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Sectional Jupiter Sketch 26 Aug. 09

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#1 Special Ed

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Posted 26 August 2009 - 09:02 PM

Hi Everyone,

I got a chance to look at Jupiter under decent conditions early this morning. This is a sectional sketch where I sketched features as they crossed the Jovian central meridian--this is one way to keep up with the rapid rotation of Jupiter.

I've been wanting to do a sketch like this for sometime. It has the advantage of slowing things down, as you are just concentrating on what is visible on the central meridian (CM). With Jupiter so low, I had to leap ahead of the CM a little as the session progressed and the seeing deteriorated as Jupiter sank into the mush. It's still an interesting technique though, and I recommend that Jupiter observers try it.

I used HB, 2B, and 6B pencils for the sketch on recycled Strathmore paper. Blending was done with my finger. I used a circle template to render Io's shadow.

The very dark barge following the Great Red Spot (GRS) and the festoon extending all the way across the Equatorial Zone (EZ) were notable.

When I began the sketch, Io was just off the following limb. I could see it for a while inside the limb, but once it passed further in front of the disk, I could no longer make it out. Io's shadow was quite prominent. It moved across the disk faster than Jupiter rotated--its position is noted on the sketch at the end of the observation time--0600 UT.

Good luck with your own Jupiter observations. :)

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#2 Tommy5

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Posted 26 August 2009 - 11:06 PM

Wow very detailed and accurate sketch of jup and the grs, that barge following it is really dark and prominent and shadow transits are about the best thing to watch in planetary observations thanks for sharing.Io is very hard to follow when it is above a light zone .

#3 frank5817

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Posted 26 August 2009 - 11:11 PM

Michael,

That is a very interesting way to sketch Jupiter at a more relaxed pace. The sketch is very good and you have literally unrolled the planet. I like it a lot. :cool: :bow: :rainbow: :bow:

Frank :)

#4 kraterkid

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Posted 27 August 2009 - 09:08 PM

Great sectional sketch of Jupiter Michael! :bow: :jump: :bow: I like the idea of concentrating on the central meridian, it really seems that you were able to relax and the record the details in a more leisurely fashion. Would I be correct in assuming that if you were to do a longer sketch, say 3-4 hours, you would have a much longer rectangle? Is it ever possible to record Jupiter's entire globe in one marathon sketch session? Fascinating and delightful sketch! :goodjob:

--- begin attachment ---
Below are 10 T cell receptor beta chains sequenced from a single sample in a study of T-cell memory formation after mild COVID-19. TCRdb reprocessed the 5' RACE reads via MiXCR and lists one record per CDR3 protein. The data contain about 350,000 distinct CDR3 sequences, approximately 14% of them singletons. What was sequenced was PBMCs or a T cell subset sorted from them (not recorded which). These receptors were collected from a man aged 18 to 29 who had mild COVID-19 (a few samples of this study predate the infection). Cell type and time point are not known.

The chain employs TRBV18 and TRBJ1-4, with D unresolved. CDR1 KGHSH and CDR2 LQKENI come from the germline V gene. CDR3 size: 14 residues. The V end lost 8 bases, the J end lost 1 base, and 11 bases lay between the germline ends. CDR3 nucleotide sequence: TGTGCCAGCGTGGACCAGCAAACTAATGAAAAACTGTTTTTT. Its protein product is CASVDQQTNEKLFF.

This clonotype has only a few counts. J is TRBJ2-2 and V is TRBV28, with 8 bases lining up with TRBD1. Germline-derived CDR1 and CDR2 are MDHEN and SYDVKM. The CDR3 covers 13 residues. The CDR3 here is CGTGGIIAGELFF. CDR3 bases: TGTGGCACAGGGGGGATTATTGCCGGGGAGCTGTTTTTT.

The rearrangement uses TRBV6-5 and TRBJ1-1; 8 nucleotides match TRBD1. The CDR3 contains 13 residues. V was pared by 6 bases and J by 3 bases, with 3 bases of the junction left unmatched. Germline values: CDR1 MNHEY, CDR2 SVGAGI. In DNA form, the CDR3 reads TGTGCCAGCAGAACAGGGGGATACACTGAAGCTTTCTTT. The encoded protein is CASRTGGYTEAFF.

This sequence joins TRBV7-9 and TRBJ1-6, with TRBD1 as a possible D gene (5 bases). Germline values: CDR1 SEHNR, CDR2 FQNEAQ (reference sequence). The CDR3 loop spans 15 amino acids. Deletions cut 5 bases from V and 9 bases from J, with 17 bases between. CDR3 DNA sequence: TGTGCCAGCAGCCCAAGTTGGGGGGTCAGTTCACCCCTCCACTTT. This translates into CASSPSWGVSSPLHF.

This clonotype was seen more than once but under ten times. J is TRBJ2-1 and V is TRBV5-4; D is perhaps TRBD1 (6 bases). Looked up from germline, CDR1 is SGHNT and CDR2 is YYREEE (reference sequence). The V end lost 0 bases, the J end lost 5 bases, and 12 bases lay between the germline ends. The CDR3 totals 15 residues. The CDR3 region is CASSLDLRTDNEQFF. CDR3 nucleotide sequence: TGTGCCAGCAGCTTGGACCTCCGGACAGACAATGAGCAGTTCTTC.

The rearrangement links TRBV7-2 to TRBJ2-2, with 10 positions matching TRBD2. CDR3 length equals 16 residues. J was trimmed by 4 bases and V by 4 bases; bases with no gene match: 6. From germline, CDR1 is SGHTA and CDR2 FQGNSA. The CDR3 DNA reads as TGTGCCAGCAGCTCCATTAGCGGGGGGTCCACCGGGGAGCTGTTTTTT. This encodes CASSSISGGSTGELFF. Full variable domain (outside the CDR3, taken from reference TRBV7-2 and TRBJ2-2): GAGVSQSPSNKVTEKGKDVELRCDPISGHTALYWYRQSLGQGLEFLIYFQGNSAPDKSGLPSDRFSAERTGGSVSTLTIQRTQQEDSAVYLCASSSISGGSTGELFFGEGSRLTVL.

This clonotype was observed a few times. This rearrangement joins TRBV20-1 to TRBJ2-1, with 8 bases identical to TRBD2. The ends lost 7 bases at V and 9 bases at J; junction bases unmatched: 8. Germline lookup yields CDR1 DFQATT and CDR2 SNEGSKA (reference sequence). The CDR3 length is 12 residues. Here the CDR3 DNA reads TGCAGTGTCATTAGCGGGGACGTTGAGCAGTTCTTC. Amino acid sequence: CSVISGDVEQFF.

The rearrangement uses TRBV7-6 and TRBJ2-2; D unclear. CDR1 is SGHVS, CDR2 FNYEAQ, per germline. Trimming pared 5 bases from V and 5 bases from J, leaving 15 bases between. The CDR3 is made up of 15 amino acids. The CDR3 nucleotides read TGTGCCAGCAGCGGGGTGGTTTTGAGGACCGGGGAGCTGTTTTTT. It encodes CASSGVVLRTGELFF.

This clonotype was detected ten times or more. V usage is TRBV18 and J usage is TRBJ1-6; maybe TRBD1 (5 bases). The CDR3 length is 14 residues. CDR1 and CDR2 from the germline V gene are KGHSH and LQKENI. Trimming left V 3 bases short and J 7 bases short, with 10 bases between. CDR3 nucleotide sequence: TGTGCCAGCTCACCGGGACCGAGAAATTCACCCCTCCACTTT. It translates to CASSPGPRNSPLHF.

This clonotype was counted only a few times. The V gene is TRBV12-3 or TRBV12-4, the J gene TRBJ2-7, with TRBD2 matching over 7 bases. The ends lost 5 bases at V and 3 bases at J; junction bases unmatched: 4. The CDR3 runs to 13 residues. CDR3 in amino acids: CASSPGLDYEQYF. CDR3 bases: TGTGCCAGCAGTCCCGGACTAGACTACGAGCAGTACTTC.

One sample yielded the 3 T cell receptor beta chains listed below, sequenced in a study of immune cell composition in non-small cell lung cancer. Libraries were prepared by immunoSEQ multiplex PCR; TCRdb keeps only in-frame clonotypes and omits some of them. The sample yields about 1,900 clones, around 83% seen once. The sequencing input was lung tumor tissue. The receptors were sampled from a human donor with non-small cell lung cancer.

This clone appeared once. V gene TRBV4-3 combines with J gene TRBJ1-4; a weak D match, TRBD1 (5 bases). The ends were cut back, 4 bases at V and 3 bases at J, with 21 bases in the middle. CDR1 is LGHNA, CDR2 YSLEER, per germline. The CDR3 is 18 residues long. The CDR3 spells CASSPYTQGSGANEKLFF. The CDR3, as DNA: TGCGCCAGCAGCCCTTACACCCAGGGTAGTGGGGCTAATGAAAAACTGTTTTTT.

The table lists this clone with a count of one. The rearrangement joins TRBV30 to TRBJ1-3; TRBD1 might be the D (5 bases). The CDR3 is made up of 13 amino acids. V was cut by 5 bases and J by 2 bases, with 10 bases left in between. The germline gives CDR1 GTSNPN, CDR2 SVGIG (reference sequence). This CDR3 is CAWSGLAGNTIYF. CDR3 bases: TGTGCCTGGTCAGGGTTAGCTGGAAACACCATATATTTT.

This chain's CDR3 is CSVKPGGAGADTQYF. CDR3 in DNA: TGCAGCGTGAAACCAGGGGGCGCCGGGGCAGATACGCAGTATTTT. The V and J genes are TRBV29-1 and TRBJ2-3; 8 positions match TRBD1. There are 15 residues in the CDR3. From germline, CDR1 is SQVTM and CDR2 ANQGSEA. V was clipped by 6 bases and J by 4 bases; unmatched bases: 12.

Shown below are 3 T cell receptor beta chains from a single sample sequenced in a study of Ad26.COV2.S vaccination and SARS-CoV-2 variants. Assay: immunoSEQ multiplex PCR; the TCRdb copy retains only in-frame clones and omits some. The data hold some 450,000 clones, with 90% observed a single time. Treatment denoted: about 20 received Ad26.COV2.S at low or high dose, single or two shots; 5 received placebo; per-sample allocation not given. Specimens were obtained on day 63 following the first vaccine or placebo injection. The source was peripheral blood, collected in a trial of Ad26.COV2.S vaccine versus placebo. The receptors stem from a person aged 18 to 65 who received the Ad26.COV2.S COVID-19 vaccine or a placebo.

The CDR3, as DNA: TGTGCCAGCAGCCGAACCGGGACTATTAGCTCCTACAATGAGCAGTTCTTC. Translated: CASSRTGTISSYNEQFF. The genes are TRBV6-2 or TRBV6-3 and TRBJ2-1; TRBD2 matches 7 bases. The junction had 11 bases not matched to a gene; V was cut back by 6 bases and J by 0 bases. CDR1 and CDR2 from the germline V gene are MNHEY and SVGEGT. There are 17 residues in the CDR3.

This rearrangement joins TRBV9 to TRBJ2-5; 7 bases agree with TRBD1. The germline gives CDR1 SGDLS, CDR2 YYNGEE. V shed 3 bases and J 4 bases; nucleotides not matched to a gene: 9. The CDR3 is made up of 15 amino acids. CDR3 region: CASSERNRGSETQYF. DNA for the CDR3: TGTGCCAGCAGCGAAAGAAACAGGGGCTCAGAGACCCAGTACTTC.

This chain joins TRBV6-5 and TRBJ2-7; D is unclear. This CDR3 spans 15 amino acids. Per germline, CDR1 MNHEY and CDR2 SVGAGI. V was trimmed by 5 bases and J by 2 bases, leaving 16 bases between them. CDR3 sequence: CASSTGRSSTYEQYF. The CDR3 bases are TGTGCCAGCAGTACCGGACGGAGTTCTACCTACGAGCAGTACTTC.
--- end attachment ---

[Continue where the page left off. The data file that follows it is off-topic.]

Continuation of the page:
#5 rolandlinda3

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Posted 27 August 2009 - 09:24 PM

Very nice, Michael. It was very bright later on...I wondered if you might have similar conditions and grab it.

#6 Special Ed

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Posted 27 August 2009 - 10:13 PM

Thanks for the comments, folks. It does seem to be a more relaxed way of capturing the rapidly rotating King than trying to snatch a "snapshot" of the whole disc, but I don't have much experience. Carlos Hernandez and Matt Looby have both posted sectional (or strip) sketches of Jupiter--maybe they can describe their take on the technique.

Would I be correct in assuming that if you were to do a longer sketch, say 3-4 hours, you would have a much longer rectangle? Is it ever possible to record Jupiter's entire globe in one marathon sketch session? Fascinating and delightful sketch! :goodjob:


Rich,

Yes, you would have a longer rectangle with more sketch time. The limiting factor is how long Jupiter is high enough to make adequate observations. Theoretically, with Jupiter at a very favorable apparition during the longest nights of the year, you could catch Jupiter at opposition and follow it the whole night through a complete rotation. That would be akin to a Messier Marathon--just as difficult and much more rare an opportunity.

#7 CarlosEH

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Posted 27 August 2009 - 10:14 PM

Michael,

An outstanding sectional sketch of the Great Red Spot (GRS)/Equatorial Zone (EZ)/North Equatorial Belt (NEB) regions of Jupiter. You have captured much detail over this active region of the planet. Sectional sketches are excellent to depict interesting areas of a planet. Thank you for sharing it with us all.

Carlos

#8 Special Ed

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Posted 29 August 2009 - 04:40 PM

Carlos,

Thank you for your comments. I hope to try this technique again soon. :)

#9 JayinUT

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Posted 29 August 2009 - 08:46 PM

Michael,

Inspirational. I enjoyed the report of the technique and the sketch. Now if the clouds would go away my way . . .

#10 Special Ed

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Posted 30 August 2009 - 10:43 AM

Jay,

Thank you for your kind comments. I hope you will try this technnique if you get the opportunity. This year seems to be an especially cloudy one--maybe because of El Nino.






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